Award-winning American photographer Nish Nalbandian has spent three years covering the war in northern Syria. His first book, A Whole World Blind, depicts fighters on the frontline, as well as everyday people eking out a living amidst the ruins. He says the book's title came about because "the world is not seeing what's happening here, not really looking. It's hard to look at things like this. And it should be."
Writer and documentary film director Greg Campbell, who contributes an essay to the book, says: "The best photojournalism serves to remind audiences that events occurring in distant lands are not happening to some strange and unknowable species. They are happening to people who could be our own sons, daughters, brothers, and sisters. Nish Nalbandian is among those rare photographers who cover war by covering the people who suffer through it."
The photographer says: "While the war was never out of sight or mind, I was struck more by how normal everyday life seemed in the midst of the carnage. Amid the events that cause this damage, life goes on, and people continue about their business. They can't do anything else."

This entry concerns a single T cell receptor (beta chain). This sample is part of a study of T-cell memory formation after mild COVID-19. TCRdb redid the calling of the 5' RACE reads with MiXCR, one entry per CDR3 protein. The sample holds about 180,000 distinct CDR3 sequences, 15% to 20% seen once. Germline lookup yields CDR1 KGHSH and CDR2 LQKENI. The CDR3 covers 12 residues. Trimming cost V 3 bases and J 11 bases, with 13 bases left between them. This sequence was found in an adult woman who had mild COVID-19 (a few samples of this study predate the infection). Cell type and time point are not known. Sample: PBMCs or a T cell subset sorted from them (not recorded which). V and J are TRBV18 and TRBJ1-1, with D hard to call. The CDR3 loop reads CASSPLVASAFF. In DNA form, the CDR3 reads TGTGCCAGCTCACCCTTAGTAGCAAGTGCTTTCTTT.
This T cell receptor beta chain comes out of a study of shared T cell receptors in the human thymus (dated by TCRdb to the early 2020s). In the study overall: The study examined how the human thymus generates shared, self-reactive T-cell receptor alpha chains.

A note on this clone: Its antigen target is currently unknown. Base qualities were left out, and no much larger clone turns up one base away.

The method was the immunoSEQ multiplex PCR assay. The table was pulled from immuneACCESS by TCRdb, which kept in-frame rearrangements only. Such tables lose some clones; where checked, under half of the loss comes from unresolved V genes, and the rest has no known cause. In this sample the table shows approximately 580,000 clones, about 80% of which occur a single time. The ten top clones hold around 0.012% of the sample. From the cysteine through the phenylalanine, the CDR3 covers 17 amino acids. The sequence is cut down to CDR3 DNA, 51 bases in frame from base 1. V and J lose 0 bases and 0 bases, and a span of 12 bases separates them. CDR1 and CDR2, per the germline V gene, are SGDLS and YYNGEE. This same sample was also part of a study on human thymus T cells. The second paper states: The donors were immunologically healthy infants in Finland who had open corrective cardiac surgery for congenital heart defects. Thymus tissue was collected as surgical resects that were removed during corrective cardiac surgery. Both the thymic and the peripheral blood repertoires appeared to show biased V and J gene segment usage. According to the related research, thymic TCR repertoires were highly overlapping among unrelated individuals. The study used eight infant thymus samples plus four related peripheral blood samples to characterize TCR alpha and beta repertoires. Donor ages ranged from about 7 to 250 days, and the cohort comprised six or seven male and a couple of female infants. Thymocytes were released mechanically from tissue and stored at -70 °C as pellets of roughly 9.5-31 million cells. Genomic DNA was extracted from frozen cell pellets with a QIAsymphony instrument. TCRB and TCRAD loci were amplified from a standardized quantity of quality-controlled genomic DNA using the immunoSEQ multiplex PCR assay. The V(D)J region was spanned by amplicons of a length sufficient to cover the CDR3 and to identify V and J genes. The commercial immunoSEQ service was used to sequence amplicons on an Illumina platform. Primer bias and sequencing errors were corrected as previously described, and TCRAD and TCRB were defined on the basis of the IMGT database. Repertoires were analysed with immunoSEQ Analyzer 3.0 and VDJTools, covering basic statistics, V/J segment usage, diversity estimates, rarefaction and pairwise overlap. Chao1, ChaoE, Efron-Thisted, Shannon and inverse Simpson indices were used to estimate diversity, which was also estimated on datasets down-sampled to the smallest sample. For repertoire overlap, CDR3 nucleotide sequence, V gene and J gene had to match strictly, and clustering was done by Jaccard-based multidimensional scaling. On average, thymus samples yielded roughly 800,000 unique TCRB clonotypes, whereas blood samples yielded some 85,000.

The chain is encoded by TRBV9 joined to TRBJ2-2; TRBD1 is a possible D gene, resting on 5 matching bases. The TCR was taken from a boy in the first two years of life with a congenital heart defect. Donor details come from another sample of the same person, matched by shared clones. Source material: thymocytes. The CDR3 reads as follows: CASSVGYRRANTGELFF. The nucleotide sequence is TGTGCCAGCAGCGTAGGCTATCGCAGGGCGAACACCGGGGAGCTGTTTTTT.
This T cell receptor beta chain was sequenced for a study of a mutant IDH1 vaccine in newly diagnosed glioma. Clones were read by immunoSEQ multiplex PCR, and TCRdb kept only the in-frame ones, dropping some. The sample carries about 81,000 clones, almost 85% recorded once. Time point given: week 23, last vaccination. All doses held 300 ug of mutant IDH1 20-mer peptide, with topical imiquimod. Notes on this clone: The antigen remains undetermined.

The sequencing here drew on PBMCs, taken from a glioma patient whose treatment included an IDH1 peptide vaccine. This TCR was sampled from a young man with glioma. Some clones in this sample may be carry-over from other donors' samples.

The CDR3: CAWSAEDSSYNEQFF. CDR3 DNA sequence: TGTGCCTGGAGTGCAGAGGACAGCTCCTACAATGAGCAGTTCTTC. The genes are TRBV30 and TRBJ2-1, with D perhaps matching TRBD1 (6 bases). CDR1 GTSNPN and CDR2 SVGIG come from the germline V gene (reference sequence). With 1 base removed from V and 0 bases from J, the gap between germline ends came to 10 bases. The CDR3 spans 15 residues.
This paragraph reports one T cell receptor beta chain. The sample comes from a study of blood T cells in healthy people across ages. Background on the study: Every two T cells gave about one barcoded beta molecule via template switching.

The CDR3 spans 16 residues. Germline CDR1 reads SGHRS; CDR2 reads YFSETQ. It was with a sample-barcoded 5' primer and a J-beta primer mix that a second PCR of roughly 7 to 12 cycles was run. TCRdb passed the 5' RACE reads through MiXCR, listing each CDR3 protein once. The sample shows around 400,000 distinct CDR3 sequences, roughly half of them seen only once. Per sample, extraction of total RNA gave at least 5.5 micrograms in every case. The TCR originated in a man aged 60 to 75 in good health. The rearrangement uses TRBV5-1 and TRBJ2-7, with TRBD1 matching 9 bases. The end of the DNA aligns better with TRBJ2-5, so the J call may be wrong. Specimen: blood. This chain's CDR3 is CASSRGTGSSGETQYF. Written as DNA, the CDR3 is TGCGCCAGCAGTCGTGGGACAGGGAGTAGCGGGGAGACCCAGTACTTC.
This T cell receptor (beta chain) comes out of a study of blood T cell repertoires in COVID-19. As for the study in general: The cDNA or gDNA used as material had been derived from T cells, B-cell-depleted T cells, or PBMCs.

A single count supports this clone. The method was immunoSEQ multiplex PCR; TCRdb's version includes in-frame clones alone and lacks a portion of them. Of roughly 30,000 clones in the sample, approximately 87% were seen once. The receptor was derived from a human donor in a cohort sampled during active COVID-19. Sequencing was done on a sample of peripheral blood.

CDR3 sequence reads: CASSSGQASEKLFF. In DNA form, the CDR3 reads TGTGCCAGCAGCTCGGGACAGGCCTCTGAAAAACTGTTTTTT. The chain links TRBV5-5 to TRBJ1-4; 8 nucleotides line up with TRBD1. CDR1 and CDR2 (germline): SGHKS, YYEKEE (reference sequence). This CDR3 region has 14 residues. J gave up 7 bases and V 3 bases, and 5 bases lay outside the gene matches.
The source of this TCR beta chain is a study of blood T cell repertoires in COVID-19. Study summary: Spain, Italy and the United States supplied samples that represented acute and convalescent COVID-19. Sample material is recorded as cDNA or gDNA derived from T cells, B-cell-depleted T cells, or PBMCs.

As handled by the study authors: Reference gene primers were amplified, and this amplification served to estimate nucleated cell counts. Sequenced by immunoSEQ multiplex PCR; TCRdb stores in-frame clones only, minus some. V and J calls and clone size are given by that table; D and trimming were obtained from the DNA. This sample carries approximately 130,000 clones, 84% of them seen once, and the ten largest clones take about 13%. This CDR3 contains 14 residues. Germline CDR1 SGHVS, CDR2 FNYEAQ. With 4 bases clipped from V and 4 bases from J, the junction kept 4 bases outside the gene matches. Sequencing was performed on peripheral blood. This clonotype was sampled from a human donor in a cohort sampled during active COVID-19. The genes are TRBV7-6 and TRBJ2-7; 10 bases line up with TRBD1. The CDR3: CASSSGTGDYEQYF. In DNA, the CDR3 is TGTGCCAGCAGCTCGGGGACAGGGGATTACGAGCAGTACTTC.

Nalbandian writes: "Before I went, a more seasoned conflict photographer had told me you can edge up to the line and keep as much distance as you want (as long as the line does not move), so you can be in relative safety. And that turned out to be true. Most of Aleppo that I was able to visit is opposition-held territory they call the "Free Areas" (areas held by the government are called "Occupied Territory" on this side of the line). Within these free areas I live and move while I am here. And the people of Aleppo live there too. Just like people live in your hometown. They shop for food or go to a restaurant.
"When I go to the front lines, I crawl through holes in buildings, running behind buses crashed crazily, blocking snipers' views, until I can peek out from the fighting holes and see government positions only 50 or 100-metres away. And despite the ongoing potshots, the fighters offer you tea, or make you have lunch with them. And as you talk, you realise that you no longer hear the bullets cracking overhead unless they are close enough to affect you, and you look around and people are laughing, joking, eating, watching TV, all the while carrying weapons. A game show blares as the watch changes and a new group of fighters goes out to relieve the guys on the line."
Nalbandian writes: "I'd like to acknowledge that I have only made pictures from one side of this conflict. I do not have access to the other side, and surely there is great suffering on the other side of the line as well."